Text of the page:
"Baahubali", which won best feature film honour, also scored the best special effects award for CGI-laden screenplay.
Resul Pookutty's co-production "Nanak Shah Fakir", based on the life and teachings of the first Sikh guru, Guru Nanak Dev, won the Nargis Dutt Award for best feature film on national integration, besides best costume design and make-up.
"Valiya Chirakulla Pakshikal", a dramatically disturbing exposition of the ill effects of pesticides in North Kerala, bagged the best film on environmental
Story of a child prodigy "Duronto" won best children's film, while actor Gaurav Menon took home the best child artist award for his performance in "Ben".
"Nirnayakam" was named the best film on social issues.
Meghna Gulzar's "Talvar" also bagged the best location sound recordist honour. The best song award went to "Kaathirun Nu Kaathirunnu" from "Ennu Ninte Moideen", while ace composer Ilaiyaraaja won the best background score honour for "Thaarai Thappattai".
Bhaskar Hazarika's "Kothanodi" won the best Assamese film award, while veteran filmmaker Gautam Ghose's evocative story "Shankhachil" took home the trophy for the best Bengali movie.
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"Thithi" bagged the best Kannada film award, "Enemy" won the best Konkani film honour and "Pathemari" was named the best Malayalam film.
Survival drama "Ringan" won best Marathi film award and "Pahada Ra Luha" won the best Odiya film trophy. For effectively capturing the sense of fear during insurgency in Punjab, "Chauthi Koot" took home the best Punjabi film honour.
"Kanche" won the best Telugu film award, while "Priyamanasam" bagged the best Sanskrit film award. "Mithila Makhaan" was named the best Maithili film, while the best Manipuri film trophy went to "Eibusu Yaohanbiyu" and "Dau Huduni Methai" won the best Bodo film award.
"Satrangi", a film on women empowerment, won the best Haryanvi film award. "The Head Hunter" was named the best Wancho film. Best Khasi and Mizo film awards went to "Onnatah" and "Kima's Lode Beyond the Class" respectively.
In the non-feature film categories, best film went to "Amdavad Maa Famous", while the best debut film of a director went to Nishantroy Bombarde's "Daaravtha".
Ranajit Ray's "Aoleang" was named best anthropological/ethnographic film.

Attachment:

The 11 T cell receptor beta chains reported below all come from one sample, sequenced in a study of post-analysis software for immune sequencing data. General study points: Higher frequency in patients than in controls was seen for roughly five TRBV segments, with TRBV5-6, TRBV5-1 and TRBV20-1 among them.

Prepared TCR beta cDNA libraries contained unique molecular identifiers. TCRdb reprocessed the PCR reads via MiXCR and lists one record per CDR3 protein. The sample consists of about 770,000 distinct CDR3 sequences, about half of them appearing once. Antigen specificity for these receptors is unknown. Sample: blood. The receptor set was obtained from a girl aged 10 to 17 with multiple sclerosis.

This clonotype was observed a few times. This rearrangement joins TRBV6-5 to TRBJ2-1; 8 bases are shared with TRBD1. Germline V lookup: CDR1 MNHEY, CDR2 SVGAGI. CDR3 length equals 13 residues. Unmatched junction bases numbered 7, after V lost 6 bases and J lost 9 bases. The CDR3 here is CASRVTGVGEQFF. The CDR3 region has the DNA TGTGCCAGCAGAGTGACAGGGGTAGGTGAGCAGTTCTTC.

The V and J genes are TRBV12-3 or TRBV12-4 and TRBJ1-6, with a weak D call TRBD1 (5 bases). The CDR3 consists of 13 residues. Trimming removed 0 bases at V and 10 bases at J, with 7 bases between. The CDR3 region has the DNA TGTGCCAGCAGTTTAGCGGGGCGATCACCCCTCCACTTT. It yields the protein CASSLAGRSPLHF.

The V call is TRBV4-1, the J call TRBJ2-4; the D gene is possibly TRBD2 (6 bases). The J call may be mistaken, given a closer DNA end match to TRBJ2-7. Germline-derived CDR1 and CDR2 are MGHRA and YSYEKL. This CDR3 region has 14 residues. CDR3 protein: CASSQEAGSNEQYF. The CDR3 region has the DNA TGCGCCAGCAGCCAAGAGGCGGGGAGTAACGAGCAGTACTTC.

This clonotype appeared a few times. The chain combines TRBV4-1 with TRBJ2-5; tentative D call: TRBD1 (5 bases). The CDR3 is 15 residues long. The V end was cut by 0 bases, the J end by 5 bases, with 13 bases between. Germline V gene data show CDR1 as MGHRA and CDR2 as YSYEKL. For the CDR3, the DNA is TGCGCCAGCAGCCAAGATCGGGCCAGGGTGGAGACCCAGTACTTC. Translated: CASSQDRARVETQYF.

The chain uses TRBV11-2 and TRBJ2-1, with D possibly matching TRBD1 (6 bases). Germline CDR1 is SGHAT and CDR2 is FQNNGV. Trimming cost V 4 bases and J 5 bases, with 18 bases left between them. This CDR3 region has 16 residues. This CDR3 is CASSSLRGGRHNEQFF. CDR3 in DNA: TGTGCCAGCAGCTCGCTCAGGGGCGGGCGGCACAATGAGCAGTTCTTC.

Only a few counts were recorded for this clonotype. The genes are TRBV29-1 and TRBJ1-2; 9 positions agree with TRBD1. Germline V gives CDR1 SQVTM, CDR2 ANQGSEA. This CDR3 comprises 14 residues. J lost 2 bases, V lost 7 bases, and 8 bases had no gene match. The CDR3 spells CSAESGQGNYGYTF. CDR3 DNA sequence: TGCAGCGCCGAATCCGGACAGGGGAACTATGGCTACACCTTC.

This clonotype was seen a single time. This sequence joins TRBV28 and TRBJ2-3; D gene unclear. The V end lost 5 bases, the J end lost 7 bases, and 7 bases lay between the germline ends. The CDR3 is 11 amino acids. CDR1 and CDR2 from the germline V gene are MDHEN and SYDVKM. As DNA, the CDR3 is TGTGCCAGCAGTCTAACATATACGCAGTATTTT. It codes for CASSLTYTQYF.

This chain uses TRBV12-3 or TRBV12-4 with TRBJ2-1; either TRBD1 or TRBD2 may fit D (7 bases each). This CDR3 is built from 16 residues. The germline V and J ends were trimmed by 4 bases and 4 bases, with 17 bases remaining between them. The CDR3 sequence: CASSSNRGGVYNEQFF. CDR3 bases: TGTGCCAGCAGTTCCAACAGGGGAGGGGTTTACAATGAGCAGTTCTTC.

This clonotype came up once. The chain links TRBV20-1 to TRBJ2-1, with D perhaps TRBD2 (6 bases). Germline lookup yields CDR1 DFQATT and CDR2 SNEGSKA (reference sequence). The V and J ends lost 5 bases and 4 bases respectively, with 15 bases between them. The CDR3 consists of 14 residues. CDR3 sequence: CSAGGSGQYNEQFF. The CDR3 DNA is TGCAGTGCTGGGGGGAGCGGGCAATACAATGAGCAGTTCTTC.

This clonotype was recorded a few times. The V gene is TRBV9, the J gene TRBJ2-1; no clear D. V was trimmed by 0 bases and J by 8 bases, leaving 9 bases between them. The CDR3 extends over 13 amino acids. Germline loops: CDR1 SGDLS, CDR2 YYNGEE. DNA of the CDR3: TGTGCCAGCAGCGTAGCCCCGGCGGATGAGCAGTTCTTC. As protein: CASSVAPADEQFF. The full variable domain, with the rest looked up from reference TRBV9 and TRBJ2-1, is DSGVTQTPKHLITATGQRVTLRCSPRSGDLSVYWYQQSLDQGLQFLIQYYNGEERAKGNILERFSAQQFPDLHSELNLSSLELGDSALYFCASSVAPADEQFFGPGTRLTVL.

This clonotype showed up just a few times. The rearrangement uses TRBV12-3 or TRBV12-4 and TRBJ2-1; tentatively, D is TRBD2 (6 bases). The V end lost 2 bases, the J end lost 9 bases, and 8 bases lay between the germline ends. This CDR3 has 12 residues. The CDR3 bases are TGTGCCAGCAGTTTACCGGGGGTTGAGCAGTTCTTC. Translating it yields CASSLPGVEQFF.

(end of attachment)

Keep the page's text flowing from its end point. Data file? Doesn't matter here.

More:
Documentary on Kannada filmmaker Girish Kasaravalli "Life in Metaphors: A portrait of Girish Kasaravalli" by director OP Shrivastava, was named best biographical/historical reconstruction.
Best Arts/Cultural film honour was shared by "A Far Afternoon - A painted Saga" and "Yazhpanam Thedchanamoorthy - Music beyond boundaries".
"Weaves of Maheshwar" won best promotional film.
Best environmental film including agriculture went to "The Man who dwarfed the mountains" and "God on the Edge".
"Autodriver" was named best film on social issues while best educational film honour went to "Paywat". Best exploration/adventure film went to "Dribbling with their future".
Best Investigative film honour went to "Tezpur 1962" while best animation film went "Fisherwoman and Tuktuk".
Special jury award was given to "In Search of Fading Canvas", Best short fiction film to "Aushadh", film on family values "Best Friends Forever", best direction "Kamuki", best cinematography "Benaras: The Unexplored Attatchments", best audiography "Edpakana" and best editing "Breaking Free".
"A Painted Saga" won its second award in best music category. Best narration/voiceover was shared by Mala Laj Watat Nahai and "Arangile Nithya Vismayam Guru Chemancherry Kunhiraman Nair".
"The Chameleon", "Amma" and "Syaahi" shared the special mention award.
In the best writing on cinema, the best book on cinema went to Doddahulluru Rukkoji for his book "Dr Rajkumar Samagra Charithre". While, Satish Chopra received a special mention for his book "Forgotten Masters of Hindi Cinema".
The best film critic award went to Meghachandra Kongbam.